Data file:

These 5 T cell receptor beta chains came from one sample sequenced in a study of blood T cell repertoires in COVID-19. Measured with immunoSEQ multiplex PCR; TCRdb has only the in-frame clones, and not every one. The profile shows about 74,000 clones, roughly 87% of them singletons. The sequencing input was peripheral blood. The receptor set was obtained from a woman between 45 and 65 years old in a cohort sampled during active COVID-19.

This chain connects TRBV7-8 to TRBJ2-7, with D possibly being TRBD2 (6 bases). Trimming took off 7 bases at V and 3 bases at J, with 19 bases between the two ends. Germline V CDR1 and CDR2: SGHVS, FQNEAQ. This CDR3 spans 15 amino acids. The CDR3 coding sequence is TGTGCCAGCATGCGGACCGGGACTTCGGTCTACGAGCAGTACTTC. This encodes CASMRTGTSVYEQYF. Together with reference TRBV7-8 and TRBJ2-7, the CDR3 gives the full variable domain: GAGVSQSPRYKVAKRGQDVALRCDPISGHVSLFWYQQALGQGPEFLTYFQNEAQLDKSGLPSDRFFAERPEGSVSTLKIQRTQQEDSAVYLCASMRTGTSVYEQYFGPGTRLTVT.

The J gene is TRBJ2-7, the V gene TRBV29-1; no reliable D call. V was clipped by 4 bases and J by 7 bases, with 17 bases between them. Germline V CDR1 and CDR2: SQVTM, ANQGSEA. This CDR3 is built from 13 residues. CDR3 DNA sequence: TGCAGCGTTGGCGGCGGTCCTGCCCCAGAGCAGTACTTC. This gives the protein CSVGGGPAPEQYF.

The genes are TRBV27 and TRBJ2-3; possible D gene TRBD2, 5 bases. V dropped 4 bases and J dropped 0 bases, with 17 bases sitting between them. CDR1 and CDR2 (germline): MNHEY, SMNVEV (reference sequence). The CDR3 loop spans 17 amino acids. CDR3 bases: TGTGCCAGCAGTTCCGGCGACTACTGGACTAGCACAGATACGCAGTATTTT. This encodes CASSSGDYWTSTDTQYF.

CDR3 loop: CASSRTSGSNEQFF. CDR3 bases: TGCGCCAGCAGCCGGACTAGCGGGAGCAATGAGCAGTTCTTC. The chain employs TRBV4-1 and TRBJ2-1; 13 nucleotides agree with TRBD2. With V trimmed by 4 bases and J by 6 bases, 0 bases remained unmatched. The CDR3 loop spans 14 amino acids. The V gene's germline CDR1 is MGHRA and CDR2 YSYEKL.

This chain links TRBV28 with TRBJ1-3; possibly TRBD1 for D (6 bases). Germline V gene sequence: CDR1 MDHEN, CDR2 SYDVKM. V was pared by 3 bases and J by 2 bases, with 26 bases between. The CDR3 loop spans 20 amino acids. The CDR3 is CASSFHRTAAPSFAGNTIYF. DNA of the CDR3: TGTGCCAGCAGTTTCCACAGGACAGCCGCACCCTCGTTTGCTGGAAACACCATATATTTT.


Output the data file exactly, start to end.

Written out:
These 5 T cell receptor beta chains came from one sample sequenced in a study of blood T cell repertoires in COVID-19. Measured with immunoSEQ multiplex PCR; TCRdb has only the in-frame clones, and not every one. The profile shows about 74,000 clones, roughly 87% of them singletons. The sequencing input was peripheral blood. The receptor set was obtained from a woman between 45 and 65 years old in a cohort sampled during active COVID-19.

This chain connects TRBV7-8 to TRBJ2-7, with D possibly being TRBD2 (6 bases). Trimming took off 7 bases at V and 3 bases at J, with 19 bases between the two ends. Germline V CDR1 and CDR2: SGHVS, FQNEAQ. This CDR3 spans 15 amino acids. The CDR3 coding sequence is TGTGCCAGCATGCGGACCGGGACTTCGGTCTACGAGCAGTACTTC. This encodes CASMRTGTSVYEQYF. Together with reference TRBV7-8 and TRBJ2-7, the CDR3 gives the full variable domain: GAGVSQSPRYKVAKRGQDVALRCDPISGHVSLFWYQQALGQGPEFLTYFQNEAQLDKSGLPSDRFFAERPEGSVSTLKIQRTQQEDSAVYLCASMRTGTSVYEQYFGPGTRLTVT.

The J gene is TRBJ2-7, the V gene TRBV29-1; no reliable D call. V was clipped by 4 bases and J by 7 bases, with 17 bases between them. Germline V CDR1 and CDR2: SQVTM, ANQGSEA. This CDR3 is built from 13 residues. CDR3 DNA sequence: TGCAGCGTTGGCGGCGGTCCTGCCCCAGAGCAGTACTTC. This gives the protein CSVGGGPAPEQYF.

The genes are TRBV27 and TRBJ2-3; possible D gene TRBD2, 5 bases. V dropped 4 bases and J dropped 0 bases, with 17 bases sitting between them. CDR1 and CDR2 (germline): MNHEY, SMNVEV (reference sequence). The CDR3 loop spans 17 amino acids. CDR3 bases: TGTGCCAGCAGTTCCGGCGACTACTGGACTAGCACAGATACGCAGTATTTT. This encodes CASSSGDYWTSTDTQYF.

CDR3 loop: CASSRTSGSNEQFF. CDR3 bases: TGCGCCAGCAGCCGGACTAGCGGGAGCAATGAGCAGTTCTTC. The chain employs TRBV4-1 and TRBJ2-1; 13 nucleotides agree with TRBD2. With V trimmed by 4 bases and J by 6 bases, 0 bases remained unmatched. The CDR3 loop spans 14 amino acids. The V gene's germline CDR1 is MGHRA and CDR2 YSYEKL.

This chain links TRBV28 with TRBJ1-3; possibly TRBD1 for D (6 bases). Germline V gene sequence: CDR1 MDHEN, CDR2 SYDVKM. V was pared by 3 bases and J by 2 bases, with 26 bases between. The CDR3 loop spans 20 amino acids. The CDR3 is CASSFHRTAAPSFAGNTIYF. DNA of the CDR3: TGTGCCAGCAGTTTCCACAGGACAGCCGCACCCTCGTTTGCTGGAAACACCATATATTTT.